Could anyone endure three hours of the tiresome shenanigans of Cristin Chenowith and Alan Cumming on last night's Tony broadcast? We fortunately recorded it so we could skip the endless commercials. It also allowed us to speed through the co-hosts. And why all those numbers from shows that were't up for any awards? The number from FINDING NEVERLAND sounded like it was plagiarized from LES MISERABLES. The number from SOMETHING'S ROTTEN certainly was a case of overkill, but someone forgot to write a tune for it. And GIGI? Really? All that hackneyed cancan stuff after the masterful dancing in ON THE TOWN and AN AMERICAN IN PARIS?
Of course I'm delighted that FUN HOME swept the major awards. It's not going to be a tourist attraction, at least not for families from Kansas or Mississippi, but it is far and away the best musical on Broadway. Much as I liked THE CURIOUS INCIDENT OF THE DOG IN THE NIGHT TIME, I'd have voted for the daring, inventive HAND TO GOD, partly because it's an excellent American play and American plays on Broadway are rare birds indeed.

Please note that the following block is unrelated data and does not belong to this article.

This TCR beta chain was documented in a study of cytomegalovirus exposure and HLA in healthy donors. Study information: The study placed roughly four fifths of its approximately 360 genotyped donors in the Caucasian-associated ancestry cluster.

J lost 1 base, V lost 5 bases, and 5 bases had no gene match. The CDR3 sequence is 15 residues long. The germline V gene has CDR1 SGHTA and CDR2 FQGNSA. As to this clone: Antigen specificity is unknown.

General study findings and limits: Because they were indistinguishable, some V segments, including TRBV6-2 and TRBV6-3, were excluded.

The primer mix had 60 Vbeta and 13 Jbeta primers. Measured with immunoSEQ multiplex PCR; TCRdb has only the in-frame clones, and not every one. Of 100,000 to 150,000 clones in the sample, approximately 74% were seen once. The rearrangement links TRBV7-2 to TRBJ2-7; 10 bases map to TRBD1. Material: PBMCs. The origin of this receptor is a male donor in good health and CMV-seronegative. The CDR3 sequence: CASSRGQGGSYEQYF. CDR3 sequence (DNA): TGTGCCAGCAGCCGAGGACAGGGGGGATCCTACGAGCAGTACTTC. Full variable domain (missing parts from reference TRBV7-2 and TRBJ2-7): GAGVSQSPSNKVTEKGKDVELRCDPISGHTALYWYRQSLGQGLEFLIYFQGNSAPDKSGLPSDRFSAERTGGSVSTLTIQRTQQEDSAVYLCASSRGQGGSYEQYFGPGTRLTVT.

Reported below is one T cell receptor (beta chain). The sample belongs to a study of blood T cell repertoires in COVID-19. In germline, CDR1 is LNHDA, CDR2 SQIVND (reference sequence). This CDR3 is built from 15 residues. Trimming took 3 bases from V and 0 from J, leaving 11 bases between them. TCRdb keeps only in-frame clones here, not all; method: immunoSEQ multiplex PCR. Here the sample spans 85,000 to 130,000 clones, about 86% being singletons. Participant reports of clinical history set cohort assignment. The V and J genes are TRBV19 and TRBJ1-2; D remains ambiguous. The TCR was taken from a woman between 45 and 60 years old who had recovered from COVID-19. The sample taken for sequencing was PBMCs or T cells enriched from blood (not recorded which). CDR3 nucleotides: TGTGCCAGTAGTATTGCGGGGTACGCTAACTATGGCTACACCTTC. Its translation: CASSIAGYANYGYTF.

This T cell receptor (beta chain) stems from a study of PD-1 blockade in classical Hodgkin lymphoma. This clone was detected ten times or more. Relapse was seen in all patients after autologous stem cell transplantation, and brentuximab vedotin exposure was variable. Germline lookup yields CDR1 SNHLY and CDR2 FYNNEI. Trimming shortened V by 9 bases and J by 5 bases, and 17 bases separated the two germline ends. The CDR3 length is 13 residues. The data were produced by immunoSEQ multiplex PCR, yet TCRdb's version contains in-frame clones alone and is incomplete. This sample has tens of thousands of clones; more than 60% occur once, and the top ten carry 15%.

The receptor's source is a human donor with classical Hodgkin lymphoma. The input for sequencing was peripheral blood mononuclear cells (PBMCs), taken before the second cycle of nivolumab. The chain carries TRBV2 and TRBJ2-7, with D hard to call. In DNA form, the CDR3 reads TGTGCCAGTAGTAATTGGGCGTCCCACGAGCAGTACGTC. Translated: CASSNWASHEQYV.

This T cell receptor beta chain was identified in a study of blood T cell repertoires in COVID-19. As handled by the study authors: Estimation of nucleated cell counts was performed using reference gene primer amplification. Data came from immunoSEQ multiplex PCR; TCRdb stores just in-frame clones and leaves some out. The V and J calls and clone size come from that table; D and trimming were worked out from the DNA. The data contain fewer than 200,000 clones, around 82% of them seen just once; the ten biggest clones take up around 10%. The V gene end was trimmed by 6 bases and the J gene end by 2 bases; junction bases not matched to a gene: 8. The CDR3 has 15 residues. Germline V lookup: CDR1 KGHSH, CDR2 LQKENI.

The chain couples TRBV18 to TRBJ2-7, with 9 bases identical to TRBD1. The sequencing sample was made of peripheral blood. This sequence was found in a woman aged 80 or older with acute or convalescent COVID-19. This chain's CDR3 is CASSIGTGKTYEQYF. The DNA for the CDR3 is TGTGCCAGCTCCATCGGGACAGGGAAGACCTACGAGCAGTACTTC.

Which brings me to my major point. My ideal Tonys would be for American theatre artists on and off-Broadway, where most of the serious theatre is produced (FUN HOME was first at the Public Theatre, HAND TO GOD and DISGRACED, worthy contenders for Best Play, were first produced Off-Broadway and are both original plays, not adaptations like CURIOUS INCIDENT). Perhaps there could be a special category for British actors and plays. Richard McCabe? Really? I've seen the man act for a quarter of a century and have yet to be impressed. At least an award didn't go to Bill Nighy. Best play revival to David Hare's dreary, talky, dated SKYLIGHT? Really? What is with the American Anglophilia? Our actors are better and so our most of our new plays. I've seen just about everything on and off-Broadway this year and for twenty-five years saw just about everything in London, so I speak from experience, not blind prejudice. Let's have the one awards ceremony dedicated to New York theatre be a celebration of American theatre.